I am most proud of our team and their ability to build upon our cyber capabilities while we experience massive internal growth, ongoing acquisitions and evolving external pressures. Despite all these challenges, the team has accelerated enhanced data loss prevention, endpoint detection and response efforts. They have heightened awareness of cybersecurity threats among employees, especially during the pandemic, which increased the complexity of improving security due to remote work.
What are your primary focus areas going forward, and why are those so important to the future of the nation?
We believe that immersive and instinctive computing will change lives. We are also inspired by how digital technology has improved our world. From helping students learn better, to helping advance medical research, to helping fight climate change — AMD is helping advance the way people live and work.
For 53 years, AMD has driven innovation solutions to the world’s most challenging problems through high-performance computing, graphics and visualization. Looking forward, artificial intelligence and adaptive computing will be focus areas for us as a company, especially as we integrate the technologies from our recent acquisition of Xilinx.
What’s one key thing you learned from a failure you had?
Today’s cybersecurity threat landscape continues to expand and evolve as I mentioned earlier. Cyber criminals devise new and better ways for exploiting security weaknesses to steal sensitive information, extort money and to damage well-established brands like AMD.
I’ve learned over time that when it comes to risk management, the key success factor is to never get too comfortable with what you know or where things are. When you get too comfortable, that is where danger lurks. This is why it’s important to stay abreast of emerging risks, try to be proactive and continue to strive for improvement in everything you do.
Which rules do you think you should break more as a government/industry leader?
Any team or organization is only as good as its people. Identifying the right talent and being flexible in the ways we attract and retain key talent is critical to success. Therefore, while I don’t support breaking any rules or policies, I would say that people can’t always be in the office and appreciate workplace flexibility. We need to be open to providing the flexibility people need to be successful at work. I believe employers can be more flexible to create win-win relationships with employees.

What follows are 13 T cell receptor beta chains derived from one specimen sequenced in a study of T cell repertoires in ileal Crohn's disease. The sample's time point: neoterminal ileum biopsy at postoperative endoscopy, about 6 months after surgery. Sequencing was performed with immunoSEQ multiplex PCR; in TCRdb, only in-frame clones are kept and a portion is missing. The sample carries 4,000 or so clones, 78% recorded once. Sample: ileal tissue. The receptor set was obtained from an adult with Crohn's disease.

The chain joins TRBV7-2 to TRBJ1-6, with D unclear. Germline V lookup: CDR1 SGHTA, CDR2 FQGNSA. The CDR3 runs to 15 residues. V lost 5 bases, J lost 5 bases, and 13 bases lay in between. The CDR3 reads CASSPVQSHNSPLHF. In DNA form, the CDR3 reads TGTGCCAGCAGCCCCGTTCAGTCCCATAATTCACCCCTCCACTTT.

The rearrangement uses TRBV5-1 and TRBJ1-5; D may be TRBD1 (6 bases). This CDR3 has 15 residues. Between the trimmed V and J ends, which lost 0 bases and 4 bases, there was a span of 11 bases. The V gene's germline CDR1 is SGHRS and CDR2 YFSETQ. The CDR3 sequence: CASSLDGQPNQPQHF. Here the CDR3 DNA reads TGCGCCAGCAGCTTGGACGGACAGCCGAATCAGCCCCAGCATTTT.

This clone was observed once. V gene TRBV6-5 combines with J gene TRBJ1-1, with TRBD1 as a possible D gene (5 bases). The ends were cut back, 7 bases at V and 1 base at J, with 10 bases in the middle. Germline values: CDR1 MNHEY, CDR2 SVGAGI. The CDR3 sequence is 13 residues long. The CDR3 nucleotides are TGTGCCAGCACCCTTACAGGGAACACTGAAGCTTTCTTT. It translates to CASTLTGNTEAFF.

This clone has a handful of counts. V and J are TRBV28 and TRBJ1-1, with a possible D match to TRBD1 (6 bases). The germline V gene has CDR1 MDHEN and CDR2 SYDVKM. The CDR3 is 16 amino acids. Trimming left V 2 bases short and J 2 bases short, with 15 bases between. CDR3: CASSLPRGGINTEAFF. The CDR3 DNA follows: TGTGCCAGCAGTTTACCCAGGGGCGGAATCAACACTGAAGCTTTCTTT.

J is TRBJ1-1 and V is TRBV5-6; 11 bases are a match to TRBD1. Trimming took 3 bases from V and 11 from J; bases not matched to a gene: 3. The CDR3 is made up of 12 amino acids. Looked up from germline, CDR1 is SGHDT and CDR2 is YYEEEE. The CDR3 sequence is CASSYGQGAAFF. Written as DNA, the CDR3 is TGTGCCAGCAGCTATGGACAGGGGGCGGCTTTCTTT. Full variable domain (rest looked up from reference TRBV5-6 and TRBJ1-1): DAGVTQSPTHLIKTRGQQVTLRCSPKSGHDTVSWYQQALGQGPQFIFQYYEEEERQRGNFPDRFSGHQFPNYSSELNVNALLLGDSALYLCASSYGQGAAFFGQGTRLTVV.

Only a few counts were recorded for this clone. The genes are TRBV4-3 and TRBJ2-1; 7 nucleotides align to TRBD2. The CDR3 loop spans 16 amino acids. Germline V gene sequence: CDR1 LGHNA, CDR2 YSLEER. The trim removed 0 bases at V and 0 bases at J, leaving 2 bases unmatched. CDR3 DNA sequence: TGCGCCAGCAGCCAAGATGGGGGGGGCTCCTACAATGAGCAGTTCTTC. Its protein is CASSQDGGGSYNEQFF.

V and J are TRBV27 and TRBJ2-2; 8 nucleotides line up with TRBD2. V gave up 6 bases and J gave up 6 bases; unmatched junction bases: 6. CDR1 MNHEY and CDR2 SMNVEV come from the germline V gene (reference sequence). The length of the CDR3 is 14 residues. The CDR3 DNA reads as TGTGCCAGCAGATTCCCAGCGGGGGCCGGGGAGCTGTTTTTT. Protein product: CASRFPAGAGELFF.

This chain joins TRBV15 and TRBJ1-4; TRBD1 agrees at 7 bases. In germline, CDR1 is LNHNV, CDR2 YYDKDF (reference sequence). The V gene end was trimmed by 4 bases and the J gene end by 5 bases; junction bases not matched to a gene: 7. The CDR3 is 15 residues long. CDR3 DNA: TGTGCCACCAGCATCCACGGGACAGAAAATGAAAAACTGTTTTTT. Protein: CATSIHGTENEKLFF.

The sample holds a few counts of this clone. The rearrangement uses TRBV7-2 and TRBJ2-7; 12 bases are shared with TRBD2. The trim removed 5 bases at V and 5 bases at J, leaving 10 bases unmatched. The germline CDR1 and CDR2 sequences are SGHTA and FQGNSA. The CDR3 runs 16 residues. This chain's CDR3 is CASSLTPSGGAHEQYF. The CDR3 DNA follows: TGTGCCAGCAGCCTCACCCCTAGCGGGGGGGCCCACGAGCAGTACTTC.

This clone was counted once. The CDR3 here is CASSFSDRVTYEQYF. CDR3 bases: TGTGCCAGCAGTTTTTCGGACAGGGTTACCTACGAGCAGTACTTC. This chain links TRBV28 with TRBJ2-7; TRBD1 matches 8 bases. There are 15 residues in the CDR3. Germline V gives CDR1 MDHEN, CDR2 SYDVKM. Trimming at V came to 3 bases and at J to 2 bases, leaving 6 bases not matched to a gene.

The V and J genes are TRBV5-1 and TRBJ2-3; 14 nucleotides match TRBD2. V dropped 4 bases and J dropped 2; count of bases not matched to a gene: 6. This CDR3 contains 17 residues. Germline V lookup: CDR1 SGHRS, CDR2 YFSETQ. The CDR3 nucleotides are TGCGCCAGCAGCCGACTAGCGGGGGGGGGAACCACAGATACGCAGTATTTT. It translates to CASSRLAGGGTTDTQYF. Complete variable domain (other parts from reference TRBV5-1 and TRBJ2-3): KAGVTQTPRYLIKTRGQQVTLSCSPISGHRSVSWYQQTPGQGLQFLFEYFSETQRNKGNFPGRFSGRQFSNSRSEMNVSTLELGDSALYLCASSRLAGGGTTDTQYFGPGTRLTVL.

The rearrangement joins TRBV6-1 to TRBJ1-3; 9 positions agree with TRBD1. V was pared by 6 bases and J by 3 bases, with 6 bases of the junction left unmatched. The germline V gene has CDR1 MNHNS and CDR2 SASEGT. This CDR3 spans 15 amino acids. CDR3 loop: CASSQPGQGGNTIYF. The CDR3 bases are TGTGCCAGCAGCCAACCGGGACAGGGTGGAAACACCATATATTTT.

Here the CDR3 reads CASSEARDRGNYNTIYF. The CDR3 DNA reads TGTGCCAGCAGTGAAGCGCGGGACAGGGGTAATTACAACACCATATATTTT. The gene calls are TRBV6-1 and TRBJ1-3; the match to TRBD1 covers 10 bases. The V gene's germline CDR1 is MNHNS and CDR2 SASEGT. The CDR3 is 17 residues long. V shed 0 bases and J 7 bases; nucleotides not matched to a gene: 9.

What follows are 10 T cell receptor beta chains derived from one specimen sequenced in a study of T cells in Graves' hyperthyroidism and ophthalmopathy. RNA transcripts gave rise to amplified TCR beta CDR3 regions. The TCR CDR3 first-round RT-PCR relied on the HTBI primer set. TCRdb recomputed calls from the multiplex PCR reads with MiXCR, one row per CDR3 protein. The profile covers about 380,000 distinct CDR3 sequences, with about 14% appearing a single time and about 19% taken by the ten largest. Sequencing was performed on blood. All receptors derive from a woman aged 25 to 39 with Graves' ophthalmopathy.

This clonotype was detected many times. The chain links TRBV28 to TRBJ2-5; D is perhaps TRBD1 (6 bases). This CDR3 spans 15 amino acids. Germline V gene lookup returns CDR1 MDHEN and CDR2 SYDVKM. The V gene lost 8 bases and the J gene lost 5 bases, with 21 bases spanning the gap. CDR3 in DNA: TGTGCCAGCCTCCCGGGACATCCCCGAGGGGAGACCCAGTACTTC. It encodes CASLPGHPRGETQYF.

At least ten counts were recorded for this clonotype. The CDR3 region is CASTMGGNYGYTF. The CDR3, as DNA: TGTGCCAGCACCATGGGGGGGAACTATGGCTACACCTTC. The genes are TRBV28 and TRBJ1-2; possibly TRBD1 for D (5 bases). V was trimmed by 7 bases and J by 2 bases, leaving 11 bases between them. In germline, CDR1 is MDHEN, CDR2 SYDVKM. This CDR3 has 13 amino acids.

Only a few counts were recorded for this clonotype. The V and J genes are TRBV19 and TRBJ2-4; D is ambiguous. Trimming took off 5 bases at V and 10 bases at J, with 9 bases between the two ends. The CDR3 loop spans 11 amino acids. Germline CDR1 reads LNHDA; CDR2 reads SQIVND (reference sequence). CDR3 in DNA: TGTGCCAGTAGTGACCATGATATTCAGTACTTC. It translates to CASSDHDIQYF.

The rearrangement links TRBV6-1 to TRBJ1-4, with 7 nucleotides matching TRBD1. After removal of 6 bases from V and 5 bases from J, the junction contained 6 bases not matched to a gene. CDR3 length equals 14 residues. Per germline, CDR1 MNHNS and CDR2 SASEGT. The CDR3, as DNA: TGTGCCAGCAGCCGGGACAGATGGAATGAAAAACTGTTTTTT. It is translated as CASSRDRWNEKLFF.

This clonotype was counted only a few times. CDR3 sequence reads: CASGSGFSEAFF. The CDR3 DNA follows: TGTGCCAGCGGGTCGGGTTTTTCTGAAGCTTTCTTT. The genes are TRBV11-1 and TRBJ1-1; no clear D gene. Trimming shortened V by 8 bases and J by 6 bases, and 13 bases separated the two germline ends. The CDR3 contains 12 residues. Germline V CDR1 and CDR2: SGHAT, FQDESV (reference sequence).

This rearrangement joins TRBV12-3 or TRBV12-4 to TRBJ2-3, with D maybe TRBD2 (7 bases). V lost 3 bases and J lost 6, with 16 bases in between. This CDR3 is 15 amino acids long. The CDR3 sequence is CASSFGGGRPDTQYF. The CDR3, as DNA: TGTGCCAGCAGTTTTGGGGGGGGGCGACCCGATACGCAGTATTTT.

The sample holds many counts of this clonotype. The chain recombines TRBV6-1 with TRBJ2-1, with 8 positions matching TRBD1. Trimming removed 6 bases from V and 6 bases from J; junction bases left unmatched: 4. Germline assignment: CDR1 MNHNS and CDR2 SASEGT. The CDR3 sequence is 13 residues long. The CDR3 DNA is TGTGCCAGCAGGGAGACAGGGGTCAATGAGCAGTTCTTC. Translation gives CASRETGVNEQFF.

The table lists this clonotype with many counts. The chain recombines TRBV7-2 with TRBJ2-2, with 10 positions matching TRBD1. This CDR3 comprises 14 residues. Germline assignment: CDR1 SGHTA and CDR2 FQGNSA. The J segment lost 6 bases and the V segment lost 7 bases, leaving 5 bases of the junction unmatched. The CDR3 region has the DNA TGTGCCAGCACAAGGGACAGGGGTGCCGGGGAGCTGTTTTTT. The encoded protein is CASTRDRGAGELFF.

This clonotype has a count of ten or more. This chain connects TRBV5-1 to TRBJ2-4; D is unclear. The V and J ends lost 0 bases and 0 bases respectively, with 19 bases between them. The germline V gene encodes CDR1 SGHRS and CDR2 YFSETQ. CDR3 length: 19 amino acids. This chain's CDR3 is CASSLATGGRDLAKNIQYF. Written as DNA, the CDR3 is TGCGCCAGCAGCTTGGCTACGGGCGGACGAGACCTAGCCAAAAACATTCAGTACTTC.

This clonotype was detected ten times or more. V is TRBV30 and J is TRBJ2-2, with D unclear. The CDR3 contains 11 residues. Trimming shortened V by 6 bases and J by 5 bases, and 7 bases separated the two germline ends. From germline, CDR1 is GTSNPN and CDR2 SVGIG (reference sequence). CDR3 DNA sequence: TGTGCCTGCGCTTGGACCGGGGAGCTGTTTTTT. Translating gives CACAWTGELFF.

What’s the biggest professional risk you’ve ever taken?
Four years ago, I moved my family from Virginia to Texas when I accepted my role with AMD. At the time, we had just started our family and I had young children at home but was well aware of AMD’s desire to grow and increase the size and scale of the organization.
It was challenging and a big risk, but it’s also been the most rewarding decision I’ve ever made. I discovered how to manage work-life balance and also fell in love with the beauty of Austin, Texas.
Looking back at your career, what are you most proud of?
I’ve been able to mentor, coach and develop some highly talented individuals during my career. I am most proud of their success and take pride in knowing I helped them along their career journey.
I’m also very humbled to be an angel investor and executive adviser to OperAngels, a cybersecurity-focused angel group that endeavors to recognize and mentor high-potential cybersecurity startups.
What’s your best career advice for those who want to follow in your footsteps?
First, take time to understand how information security and business intersect. Both are important. Next, always work on improving your executive presence and communication skills. These are so important in today’s world for gaining support and aligning business teams to your goals.
Lead from the bottom, always think of your role as supporting your team and not the other way around. Finally, never give up — no matter what challenges you encounter along the way.